After a marathon speech led by one man that lasted 21 hours and 19 minutes, the Democratic-controlled U.S. Senate is holding a series of votes on legislation to fund the U.S. government beyond a fast approaching deadline.
Texas Senator Ted Cruz led efforts by conservative Republicans seeking to end a controversial law that would expand health care coverage to millions of Americans.
He began talking Tuesday in support of a bill passed by the Republican-led House of Representatives last week that would fund the government past October 1, except for the health care program known as Obamacare.
The bill has no chance of being approved by the Senate, forcing a showdown between the two parties that could lead to a government shutdown.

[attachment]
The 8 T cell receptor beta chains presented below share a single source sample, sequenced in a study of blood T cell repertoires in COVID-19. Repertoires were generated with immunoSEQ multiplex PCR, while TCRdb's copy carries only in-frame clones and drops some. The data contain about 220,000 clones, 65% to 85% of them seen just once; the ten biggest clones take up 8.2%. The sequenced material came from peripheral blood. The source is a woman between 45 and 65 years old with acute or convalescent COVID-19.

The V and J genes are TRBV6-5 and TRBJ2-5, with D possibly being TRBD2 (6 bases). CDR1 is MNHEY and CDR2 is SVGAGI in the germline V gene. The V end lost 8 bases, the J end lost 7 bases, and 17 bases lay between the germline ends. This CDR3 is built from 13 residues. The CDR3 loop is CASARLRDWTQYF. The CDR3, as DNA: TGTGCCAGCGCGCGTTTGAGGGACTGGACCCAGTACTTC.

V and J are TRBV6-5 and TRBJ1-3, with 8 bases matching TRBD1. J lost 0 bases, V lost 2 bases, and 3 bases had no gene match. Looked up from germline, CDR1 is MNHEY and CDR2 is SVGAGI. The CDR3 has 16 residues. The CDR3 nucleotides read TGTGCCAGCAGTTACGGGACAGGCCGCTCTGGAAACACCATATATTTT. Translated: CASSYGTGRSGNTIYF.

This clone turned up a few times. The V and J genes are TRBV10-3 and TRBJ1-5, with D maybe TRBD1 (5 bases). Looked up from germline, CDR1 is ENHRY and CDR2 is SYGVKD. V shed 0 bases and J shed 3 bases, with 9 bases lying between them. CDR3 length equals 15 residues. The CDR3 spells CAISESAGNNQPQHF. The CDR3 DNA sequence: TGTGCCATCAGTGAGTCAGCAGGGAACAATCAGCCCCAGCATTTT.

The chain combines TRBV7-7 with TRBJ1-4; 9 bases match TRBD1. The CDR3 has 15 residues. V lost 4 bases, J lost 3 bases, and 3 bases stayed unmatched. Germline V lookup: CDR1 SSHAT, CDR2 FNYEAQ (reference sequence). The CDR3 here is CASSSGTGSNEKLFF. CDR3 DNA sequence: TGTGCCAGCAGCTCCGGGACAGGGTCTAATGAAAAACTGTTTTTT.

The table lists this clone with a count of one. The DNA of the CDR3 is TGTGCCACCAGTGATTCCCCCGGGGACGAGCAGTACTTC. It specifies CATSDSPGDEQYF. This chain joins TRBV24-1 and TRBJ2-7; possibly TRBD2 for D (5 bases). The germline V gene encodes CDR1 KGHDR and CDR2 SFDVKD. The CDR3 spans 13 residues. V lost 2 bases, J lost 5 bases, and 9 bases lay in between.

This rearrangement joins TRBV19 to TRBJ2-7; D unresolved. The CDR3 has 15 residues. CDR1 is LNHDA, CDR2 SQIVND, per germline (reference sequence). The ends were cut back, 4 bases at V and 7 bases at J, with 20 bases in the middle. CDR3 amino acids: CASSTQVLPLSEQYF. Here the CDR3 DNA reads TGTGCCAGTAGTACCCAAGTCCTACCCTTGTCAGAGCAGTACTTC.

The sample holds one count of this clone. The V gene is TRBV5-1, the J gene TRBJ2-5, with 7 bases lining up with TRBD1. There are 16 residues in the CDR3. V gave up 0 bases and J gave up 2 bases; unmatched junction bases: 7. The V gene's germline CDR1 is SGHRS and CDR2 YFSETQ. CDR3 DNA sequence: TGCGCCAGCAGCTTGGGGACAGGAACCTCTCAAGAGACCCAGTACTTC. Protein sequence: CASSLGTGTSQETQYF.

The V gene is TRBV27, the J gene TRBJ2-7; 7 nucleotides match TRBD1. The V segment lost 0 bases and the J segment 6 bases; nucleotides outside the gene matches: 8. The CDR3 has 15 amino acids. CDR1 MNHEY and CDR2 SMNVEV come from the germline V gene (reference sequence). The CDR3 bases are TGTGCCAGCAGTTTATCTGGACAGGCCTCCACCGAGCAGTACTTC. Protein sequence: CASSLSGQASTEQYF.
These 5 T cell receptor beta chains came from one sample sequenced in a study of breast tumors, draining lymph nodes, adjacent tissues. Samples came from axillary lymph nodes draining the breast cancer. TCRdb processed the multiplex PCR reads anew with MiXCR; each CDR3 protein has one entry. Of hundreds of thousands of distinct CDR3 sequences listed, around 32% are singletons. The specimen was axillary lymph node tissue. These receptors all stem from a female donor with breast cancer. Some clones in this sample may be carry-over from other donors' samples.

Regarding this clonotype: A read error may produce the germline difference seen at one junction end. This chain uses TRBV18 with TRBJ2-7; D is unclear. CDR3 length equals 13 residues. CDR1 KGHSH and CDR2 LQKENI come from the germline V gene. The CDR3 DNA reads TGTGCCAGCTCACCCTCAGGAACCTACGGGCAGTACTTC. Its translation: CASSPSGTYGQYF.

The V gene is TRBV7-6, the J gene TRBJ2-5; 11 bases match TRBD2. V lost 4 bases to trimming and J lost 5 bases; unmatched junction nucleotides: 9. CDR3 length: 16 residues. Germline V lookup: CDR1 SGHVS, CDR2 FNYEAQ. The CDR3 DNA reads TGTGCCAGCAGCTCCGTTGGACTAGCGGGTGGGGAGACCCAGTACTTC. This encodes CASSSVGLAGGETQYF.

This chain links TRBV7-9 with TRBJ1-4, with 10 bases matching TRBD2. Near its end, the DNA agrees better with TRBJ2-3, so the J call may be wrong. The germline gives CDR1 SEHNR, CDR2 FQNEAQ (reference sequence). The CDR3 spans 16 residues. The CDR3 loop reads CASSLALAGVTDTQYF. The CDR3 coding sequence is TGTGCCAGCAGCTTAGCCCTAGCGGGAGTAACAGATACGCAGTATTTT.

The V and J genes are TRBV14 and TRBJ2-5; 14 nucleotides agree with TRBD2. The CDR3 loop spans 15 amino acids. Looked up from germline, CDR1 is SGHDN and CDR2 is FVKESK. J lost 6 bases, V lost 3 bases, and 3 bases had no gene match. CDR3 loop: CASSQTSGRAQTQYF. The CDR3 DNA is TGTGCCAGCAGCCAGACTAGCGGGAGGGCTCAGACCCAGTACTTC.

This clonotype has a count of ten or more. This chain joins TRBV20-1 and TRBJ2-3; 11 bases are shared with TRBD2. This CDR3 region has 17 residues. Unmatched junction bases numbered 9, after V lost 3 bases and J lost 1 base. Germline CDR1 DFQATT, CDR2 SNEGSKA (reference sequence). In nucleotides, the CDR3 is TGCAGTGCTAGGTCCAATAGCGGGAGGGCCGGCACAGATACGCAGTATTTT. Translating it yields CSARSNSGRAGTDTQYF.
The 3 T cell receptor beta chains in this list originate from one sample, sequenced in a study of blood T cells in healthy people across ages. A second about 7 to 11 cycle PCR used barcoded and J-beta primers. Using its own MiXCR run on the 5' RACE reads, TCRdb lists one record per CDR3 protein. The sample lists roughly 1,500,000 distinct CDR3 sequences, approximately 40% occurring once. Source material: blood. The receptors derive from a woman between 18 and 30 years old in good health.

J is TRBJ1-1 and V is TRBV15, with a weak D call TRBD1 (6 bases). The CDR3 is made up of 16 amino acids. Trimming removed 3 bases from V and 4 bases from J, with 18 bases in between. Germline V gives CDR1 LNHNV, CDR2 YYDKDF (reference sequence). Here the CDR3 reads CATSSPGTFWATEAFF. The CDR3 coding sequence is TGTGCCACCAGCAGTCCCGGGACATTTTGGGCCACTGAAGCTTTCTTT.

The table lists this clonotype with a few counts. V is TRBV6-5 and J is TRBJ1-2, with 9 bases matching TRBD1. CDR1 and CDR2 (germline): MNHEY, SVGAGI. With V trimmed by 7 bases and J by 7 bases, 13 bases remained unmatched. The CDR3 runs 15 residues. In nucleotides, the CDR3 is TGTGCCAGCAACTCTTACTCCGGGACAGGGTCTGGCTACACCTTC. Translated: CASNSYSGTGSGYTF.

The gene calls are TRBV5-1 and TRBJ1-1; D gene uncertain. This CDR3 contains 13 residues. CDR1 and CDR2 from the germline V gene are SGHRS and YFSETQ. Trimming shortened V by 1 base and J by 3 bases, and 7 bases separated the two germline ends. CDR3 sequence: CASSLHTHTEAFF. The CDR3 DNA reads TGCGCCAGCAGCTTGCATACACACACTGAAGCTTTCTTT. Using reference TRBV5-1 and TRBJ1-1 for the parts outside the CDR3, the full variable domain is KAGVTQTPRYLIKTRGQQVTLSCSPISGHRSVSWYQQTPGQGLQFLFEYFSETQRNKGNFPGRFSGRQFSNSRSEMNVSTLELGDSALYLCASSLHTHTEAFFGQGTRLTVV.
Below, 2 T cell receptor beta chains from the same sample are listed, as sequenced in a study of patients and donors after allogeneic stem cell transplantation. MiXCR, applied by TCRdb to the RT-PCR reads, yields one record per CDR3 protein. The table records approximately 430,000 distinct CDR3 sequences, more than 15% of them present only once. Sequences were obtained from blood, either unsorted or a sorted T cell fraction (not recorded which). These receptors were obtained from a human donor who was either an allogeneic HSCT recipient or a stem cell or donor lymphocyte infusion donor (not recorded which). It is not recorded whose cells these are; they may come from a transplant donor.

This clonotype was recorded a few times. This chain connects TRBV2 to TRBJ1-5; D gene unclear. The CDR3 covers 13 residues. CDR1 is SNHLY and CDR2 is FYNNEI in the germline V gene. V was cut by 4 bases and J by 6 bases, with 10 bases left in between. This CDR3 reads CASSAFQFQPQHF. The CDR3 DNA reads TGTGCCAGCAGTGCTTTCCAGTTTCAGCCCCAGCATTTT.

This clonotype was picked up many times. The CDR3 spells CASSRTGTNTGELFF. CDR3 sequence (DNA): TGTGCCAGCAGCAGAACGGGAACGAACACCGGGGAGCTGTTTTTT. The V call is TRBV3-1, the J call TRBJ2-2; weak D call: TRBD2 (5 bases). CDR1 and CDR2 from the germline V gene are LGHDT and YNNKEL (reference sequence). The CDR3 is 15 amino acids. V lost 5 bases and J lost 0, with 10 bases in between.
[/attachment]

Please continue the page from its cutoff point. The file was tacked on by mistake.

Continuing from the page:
Republican Senate Minority Leader Mitch McConnell and other senior lawmakers have refused to support Cruz's approach, paving the way for Democratic Senate Majority Leader Harry Reid to introduce a bill to temporarily fund the government, including the new health care law, until mid-November.
The bill will likely not be approved until Friday, which would give House lawmakers little time to consider the measure before next Monday's deadline.
Republican leaders fear that a partial shutdown of the federal government would hurt the party's standing heading into next year's congressional elections. A government shutdown in the mid-1990s, when Republicans controlled both houses of Congress, boosted then-President Bill Clinton's re-election chances.